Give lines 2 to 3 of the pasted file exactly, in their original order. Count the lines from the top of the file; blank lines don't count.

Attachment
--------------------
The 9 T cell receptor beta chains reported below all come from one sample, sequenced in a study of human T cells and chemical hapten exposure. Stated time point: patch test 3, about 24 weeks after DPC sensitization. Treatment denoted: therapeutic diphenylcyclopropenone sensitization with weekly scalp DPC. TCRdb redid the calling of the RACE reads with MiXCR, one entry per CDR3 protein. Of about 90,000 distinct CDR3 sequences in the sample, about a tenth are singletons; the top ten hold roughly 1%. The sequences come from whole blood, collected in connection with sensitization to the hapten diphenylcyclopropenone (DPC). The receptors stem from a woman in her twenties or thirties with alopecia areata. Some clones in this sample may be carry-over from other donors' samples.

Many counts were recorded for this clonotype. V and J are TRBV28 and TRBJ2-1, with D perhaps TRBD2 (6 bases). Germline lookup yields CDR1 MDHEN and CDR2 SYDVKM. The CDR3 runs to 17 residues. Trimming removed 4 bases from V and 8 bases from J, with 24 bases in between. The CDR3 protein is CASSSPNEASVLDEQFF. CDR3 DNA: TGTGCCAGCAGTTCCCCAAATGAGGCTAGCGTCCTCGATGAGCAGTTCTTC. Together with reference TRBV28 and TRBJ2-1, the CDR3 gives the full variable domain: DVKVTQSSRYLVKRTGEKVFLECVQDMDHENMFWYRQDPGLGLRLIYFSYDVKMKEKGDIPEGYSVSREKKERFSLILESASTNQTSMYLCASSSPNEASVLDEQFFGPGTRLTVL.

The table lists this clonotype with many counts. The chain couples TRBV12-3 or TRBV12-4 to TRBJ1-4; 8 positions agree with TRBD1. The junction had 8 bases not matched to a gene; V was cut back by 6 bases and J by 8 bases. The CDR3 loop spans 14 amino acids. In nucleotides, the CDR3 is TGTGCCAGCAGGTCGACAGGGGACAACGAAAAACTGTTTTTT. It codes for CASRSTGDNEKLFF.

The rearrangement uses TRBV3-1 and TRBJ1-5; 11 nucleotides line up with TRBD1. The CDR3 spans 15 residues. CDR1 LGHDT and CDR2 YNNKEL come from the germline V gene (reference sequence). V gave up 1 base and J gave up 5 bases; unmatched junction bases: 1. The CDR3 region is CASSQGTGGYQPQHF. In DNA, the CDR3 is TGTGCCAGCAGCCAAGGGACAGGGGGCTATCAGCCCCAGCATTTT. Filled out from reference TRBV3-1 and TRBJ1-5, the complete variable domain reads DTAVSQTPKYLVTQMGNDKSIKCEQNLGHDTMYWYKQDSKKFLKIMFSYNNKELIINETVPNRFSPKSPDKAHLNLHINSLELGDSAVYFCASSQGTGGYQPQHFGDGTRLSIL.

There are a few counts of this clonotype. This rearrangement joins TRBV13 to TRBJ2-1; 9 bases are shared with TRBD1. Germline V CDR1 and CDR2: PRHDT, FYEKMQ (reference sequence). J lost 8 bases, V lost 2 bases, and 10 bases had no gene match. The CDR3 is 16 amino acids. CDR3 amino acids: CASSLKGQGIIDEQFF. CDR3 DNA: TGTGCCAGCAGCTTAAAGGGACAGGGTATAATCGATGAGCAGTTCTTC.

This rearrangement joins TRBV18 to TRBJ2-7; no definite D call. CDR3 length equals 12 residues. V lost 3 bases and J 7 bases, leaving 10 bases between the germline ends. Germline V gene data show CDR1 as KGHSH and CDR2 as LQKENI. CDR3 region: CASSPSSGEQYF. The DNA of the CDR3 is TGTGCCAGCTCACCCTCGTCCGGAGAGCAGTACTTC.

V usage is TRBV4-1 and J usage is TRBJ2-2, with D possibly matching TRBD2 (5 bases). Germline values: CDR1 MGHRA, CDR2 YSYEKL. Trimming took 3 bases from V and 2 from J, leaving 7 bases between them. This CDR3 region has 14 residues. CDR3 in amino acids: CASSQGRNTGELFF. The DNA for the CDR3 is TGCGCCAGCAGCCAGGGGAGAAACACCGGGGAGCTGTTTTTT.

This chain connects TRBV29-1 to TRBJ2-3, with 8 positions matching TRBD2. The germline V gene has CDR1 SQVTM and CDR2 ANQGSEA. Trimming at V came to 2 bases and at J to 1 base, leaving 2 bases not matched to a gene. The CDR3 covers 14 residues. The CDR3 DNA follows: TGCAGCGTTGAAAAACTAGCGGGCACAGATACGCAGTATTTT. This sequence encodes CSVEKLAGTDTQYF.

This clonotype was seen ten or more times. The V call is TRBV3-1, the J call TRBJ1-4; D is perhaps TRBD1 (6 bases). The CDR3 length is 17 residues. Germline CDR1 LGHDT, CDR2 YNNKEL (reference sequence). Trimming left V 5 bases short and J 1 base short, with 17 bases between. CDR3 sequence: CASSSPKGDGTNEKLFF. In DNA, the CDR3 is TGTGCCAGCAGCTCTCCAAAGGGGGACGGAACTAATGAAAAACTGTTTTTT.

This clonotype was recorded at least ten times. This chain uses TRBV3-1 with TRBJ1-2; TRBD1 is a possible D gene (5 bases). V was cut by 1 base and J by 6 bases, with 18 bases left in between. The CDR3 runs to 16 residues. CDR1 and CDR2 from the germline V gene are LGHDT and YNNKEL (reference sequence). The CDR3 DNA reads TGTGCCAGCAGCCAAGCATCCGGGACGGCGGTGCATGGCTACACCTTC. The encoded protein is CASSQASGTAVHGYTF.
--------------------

Many counts were recorded for this clonotype. V and J are TRBV28 and TRBJ2-1, with D perhaps TRBD2 (6 bases). Germline lookup yields CDR1 MDHEN and CDR2 SYDVKM. The CDR3 runs to 17 residues. Trimming removed 4 bases from V and 8 bases from J, with 24 bases in between. The CDR3 protein is CASSSPNEASVLDEQFF. CDR3 DNA: TGTGCCAGCAGTTCCCCAAATGAGGCTAGCGTCCTCGATGAGCAGTTCTTC. Together with reference TRBV28 and TRBJ2-1, the CDR3 gives the full variable domain: DVKVTQSSRYLVKRTGEKVFLECVQDMDHENMFWYRQDPGLGLRLIYFSYDVKMKEKGDIPEGYSVSREKKERFSLILESASTNQTSMYLCASSSPNEASVLDEQFFGPGTRLTVL.

The table lists this clonotype with many counts. The chain couples TRBV12-3 or TRBV12-4 to TRBJ1-4; 8 positions agree with TRBD1. The junction had 8 bases not matched to a gene; V was cut back by 6 bases and J by 8 bases. The CDR3 loop spans 14 amino acids. In nucleotides, the CDR3 is TGTGCCAGCAGGTCGACAGGGGACAACGAAAAACTGTTTTTT. It codes for CASRSTGDNEKLFF.